Council to take two litres of water a day is "nonsense"

The recommendations of many experts point out that we should drink six to eight glasses of water - about 2.5 liters - every day to avoid dehydration.

Drink eight glasses is nonsense, and may even be harmful.

In fact, they say, between more water drink, better, because water can prevent a variety of diseases and disorders, improve concentration and can even help to lose weight.
All these statements, however, are "a real nonsense", according to Dr Margaret McCartney, general practitioner based in Glasgow, Scotland.Dr. McCartney carried out a review of the studies that have been published on the consumption of water and dehydration.
And such as expressed in British Medical Journal (British medical journal), all councils and claims that we do not drink enough water, "are not only nonsense, but nonsense that can discredit totally".
Dr. McCartney decided to review the available scientific evidence on whether really human beings do not drink enough water, and if we consume more.
This began, he says, as a result of a scientific Congress, baptized "Initiative hydration for life", in Evian, France, sponsored by a well-known company bottled water manufacturer.
"The initiative, created to promote the consumption of water has demonstrated his zeal by water in recently published advertisements in medical journals, including the British medical journal" says the researcher.
"The initiative declares that its mission is to 'establish a healthy hydration as an integral part of the nutritional health and routine advice guides patients so people can make informed decisions'".
And what is the "Hydration for life" recommendation on healthy hydration?, asks Dr. McCartney.
"The initiative says that 'recommend 1.5 to 2 litres of water daily is the healthy advice we give'."

Lack of evidence

Dr. McCartney, however, found that "there is no published high quality evidence that supports these claims".
Several studies, he says, show that there is no clear evidence of the benefits of drinking large amounts of water.
(E) to even suggest that there could be unintended risks forcing people to drink more water.
"The eight glasses of water a day as something necessary for health, is a myth. Tap water is a good drink and we drink what we want or need when we thirst. But the idea that there is a "perfect" amount that we drink is not based on evidence"
Dr. Margaret McCartney
For example, he cites a study published in the American Journal of Physiology which concluded that "not only there is no scientific evidence that we need to drink so much water" in 2002.
"But the recommendation could be harmful, both to precipitate a hyponatremia (a disorder caused by low concentration of sodium in the blood) and to expose the individual to toxic".
"And also for making feel guilty a lot of people by not drinking enough water," stated the investigation.
More recently, in 2008, the Journal of the American Society of Nephrology, published an editorial with the same conclusion.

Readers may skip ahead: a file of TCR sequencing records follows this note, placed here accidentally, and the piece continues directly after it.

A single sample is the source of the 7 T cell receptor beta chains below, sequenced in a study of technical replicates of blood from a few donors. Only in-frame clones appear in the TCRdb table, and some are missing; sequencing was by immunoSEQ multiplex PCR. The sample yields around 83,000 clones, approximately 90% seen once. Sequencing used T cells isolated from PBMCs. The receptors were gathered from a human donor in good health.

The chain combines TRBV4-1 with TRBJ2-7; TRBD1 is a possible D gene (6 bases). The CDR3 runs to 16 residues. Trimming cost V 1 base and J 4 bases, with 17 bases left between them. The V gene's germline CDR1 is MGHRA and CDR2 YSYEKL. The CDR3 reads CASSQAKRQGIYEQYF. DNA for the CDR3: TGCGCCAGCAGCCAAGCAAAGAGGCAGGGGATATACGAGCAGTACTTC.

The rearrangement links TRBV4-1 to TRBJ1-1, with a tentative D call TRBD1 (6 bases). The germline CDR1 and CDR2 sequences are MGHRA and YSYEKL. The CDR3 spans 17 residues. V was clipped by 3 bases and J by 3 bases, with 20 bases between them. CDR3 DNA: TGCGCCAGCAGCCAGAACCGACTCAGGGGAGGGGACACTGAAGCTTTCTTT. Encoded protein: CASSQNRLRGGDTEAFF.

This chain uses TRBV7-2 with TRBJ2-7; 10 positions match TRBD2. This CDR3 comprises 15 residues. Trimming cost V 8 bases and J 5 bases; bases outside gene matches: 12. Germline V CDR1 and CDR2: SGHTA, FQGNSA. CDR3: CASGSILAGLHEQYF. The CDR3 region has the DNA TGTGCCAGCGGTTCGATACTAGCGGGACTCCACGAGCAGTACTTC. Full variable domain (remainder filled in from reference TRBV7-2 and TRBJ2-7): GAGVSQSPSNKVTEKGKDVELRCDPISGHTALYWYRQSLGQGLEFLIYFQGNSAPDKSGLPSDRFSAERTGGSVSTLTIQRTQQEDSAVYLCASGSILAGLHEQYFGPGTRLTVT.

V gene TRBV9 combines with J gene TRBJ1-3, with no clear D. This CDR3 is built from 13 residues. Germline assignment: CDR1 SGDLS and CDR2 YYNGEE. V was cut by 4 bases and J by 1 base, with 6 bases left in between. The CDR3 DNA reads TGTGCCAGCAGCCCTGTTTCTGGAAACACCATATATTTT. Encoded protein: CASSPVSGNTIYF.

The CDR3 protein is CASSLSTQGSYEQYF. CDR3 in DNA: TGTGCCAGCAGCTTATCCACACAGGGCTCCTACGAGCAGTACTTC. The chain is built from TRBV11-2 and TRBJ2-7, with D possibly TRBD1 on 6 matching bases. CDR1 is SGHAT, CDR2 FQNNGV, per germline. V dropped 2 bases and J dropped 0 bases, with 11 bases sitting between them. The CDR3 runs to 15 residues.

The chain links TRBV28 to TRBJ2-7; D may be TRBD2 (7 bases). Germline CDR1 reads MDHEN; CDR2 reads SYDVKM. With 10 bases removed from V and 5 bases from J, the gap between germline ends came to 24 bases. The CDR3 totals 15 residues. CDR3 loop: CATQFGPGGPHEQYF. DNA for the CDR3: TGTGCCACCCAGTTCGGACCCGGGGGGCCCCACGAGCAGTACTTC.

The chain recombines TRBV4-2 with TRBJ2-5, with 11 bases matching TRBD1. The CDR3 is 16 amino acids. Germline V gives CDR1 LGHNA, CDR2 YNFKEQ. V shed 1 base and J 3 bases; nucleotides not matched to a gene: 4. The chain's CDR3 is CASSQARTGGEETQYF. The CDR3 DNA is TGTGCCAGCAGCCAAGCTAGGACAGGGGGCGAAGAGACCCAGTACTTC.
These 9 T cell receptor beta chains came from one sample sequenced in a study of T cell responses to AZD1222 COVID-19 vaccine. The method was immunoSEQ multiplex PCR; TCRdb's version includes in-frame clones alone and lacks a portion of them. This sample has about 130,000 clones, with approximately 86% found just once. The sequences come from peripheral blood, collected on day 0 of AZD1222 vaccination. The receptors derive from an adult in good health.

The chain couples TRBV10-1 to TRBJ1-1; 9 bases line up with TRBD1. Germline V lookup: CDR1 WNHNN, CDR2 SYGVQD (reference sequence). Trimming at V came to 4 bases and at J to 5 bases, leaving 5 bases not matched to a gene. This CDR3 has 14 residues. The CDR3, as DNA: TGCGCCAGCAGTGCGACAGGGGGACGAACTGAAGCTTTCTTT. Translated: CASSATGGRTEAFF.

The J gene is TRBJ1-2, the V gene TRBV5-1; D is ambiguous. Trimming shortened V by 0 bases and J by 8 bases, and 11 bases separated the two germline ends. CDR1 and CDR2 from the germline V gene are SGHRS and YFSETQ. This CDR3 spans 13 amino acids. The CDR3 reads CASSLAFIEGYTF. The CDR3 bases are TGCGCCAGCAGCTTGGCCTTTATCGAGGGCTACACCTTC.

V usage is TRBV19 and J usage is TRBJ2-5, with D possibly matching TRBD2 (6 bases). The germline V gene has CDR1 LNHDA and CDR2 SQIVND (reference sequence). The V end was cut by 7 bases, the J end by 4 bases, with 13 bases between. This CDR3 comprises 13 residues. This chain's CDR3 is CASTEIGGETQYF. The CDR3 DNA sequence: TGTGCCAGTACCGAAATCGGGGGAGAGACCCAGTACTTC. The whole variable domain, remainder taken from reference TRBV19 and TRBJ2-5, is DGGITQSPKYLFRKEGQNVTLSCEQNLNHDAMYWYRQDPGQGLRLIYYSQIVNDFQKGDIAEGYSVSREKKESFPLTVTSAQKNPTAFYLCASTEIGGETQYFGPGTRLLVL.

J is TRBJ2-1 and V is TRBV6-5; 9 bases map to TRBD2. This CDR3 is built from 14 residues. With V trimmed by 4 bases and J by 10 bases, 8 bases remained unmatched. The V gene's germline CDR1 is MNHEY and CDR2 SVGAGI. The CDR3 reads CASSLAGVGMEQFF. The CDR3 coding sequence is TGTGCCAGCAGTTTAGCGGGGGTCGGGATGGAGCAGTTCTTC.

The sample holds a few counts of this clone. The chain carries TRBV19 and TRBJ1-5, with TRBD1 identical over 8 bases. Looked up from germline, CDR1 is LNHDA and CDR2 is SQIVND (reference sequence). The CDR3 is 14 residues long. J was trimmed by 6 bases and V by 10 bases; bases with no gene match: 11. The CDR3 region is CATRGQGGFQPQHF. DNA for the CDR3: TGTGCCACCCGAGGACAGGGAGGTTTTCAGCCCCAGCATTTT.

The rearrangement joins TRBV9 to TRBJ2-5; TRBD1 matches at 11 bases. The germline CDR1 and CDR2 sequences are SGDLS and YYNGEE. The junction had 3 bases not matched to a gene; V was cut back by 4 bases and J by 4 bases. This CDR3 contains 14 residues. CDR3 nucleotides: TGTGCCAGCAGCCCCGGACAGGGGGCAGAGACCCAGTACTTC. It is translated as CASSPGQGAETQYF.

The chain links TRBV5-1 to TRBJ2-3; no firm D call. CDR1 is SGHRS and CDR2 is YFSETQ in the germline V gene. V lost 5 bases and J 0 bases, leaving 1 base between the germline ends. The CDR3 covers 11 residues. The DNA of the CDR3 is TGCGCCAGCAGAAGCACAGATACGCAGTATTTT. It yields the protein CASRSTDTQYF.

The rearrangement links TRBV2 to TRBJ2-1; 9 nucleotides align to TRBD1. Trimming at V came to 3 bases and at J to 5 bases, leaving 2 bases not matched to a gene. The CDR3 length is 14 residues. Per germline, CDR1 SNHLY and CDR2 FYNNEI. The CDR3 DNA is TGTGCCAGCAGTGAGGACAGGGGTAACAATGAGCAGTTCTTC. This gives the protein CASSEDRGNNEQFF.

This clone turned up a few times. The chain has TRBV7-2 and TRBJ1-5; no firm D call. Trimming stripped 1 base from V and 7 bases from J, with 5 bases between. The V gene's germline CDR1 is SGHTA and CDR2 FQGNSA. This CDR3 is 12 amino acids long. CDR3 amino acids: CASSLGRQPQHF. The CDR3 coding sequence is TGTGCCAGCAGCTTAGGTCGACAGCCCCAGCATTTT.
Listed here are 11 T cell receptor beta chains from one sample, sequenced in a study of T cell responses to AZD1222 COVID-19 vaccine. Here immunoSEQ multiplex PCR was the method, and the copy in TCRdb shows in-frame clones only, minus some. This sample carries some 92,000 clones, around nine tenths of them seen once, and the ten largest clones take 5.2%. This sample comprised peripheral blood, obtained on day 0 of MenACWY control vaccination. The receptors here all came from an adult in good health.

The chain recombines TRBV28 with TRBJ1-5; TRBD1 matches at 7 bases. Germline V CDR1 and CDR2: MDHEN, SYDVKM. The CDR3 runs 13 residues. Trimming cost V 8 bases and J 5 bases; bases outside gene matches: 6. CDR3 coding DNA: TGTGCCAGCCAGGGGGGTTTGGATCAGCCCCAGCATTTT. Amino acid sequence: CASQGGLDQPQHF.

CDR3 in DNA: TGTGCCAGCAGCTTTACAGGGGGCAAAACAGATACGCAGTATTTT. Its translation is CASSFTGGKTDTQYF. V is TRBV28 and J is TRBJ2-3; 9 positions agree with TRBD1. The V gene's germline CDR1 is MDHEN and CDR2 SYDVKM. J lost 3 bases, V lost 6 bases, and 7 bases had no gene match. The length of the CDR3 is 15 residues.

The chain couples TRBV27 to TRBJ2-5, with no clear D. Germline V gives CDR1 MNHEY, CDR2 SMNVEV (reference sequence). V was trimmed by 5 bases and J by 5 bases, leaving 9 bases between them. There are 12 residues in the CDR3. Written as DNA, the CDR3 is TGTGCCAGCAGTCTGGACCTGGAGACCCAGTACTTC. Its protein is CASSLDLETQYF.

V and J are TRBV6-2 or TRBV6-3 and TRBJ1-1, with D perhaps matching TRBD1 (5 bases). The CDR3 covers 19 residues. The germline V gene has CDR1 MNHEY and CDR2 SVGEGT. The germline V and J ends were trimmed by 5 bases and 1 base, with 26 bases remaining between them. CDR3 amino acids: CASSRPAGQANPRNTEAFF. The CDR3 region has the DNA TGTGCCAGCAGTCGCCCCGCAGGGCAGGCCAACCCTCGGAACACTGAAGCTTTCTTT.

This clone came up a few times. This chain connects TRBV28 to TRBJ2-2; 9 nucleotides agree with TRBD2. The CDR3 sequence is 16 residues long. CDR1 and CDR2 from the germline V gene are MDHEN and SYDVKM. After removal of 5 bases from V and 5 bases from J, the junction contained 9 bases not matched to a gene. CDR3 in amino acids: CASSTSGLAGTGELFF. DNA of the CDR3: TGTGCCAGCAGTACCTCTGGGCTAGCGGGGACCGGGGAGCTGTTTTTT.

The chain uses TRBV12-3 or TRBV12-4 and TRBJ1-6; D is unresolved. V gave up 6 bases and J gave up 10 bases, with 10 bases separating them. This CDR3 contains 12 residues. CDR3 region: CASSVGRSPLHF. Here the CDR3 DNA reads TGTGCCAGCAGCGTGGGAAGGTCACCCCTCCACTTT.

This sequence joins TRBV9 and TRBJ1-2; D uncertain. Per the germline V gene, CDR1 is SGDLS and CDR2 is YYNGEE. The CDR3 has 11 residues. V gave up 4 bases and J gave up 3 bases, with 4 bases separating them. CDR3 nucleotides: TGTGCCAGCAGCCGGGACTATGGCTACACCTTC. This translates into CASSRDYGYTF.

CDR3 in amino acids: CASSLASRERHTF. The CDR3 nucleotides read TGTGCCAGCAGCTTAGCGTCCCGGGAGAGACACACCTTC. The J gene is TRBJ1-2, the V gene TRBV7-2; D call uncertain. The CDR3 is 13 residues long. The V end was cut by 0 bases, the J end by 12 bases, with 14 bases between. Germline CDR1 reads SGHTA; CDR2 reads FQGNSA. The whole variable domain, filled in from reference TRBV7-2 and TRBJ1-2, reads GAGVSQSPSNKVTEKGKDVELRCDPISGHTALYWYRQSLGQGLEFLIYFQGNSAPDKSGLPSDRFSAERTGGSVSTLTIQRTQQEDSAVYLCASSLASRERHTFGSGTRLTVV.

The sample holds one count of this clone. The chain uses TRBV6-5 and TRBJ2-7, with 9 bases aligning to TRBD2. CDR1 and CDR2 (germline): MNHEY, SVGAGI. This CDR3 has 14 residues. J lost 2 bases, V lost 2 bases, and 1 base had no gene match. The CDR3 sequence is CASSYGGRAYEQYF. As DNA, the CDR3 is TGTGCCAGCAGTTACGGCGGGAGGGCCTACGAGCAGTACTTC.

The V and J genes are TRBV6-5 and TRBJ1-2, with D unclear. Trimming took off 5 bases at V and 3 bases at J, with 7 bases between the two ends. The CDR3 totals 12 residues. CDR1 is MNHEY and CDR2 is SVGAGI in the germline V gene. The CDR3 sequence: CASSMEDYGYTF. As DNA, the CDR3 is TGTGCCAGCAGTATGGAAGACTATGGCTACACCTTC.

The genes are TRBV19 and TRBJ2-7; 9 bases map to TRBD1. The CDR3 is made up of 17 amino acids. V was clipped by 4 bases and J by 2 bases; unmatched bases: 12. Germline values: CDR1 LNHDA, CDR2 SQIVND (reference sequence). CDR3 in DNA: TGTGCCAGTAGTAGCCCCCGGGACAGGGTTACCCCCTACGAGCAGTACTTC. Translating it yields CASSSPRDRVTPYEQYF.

"There is no clear evidence of the benefits of drinking large quantities of water," he told the magazine.
How much water, then it is good for the health?
For Dr. McCartney what is clear is that "water is not a simple solution for multiple health problems", because neither improves concentration and mental functions, and helps children lose weight.
Although the expert stresses that patients suffering from certain disorders, such as kidney stones, can benefit taking more water, there is no evidence that plenty of fluids to prevent diseases.

A myth

As Margaret McCartney told BBC World "the eight glasses of water a day as something necessary for health, is a myth".

 "Tap water is a good drink and we drink what we want or need when we thirst."

Body water needs depend on many factors.
"But the idea that there is a"perfect"amount that we drink is not based on evidence" added the researcher.
Indeed, other experts are in agreement that we must take the water which asked the Agency and this may be included in all liquid beverages that we take on the day.
Dr. Aaron Carroll, of the Indiana School of medicine, has been investigated the falsity or evidence of "medical myths", including the need to drink eight glasses of water.
As he explained to BBC world the myth of drinking eight glasses of water is one of the most popular and propagated not only among the public and the media, but between the same experts.
"In fact we think this number - eight — has been to some extent invented," says Dr. Carroll, who also found evidence supporting the need to drink so much water a day.
As says the researcher, what is proven is that in our diet, mainly in a balanced diet, we can get enough water with the food we eat and beverages such as juices, milk, and even tea or coffee.
"Is not that we need to drink pure water, what we need is to have liquid in our diet", said the expert.
What is important, says, is to drink water when asks it us our body and this depend on many factors such as climate, the place where we live, the activities that we carry out and the State of our health.
"In fact - says the researcher - studies have shown that our body is very good to regulate how much water we need and why we are always indicating when we thirst".

Source: BBC health

Source of Information and Image: trestiemposymedio

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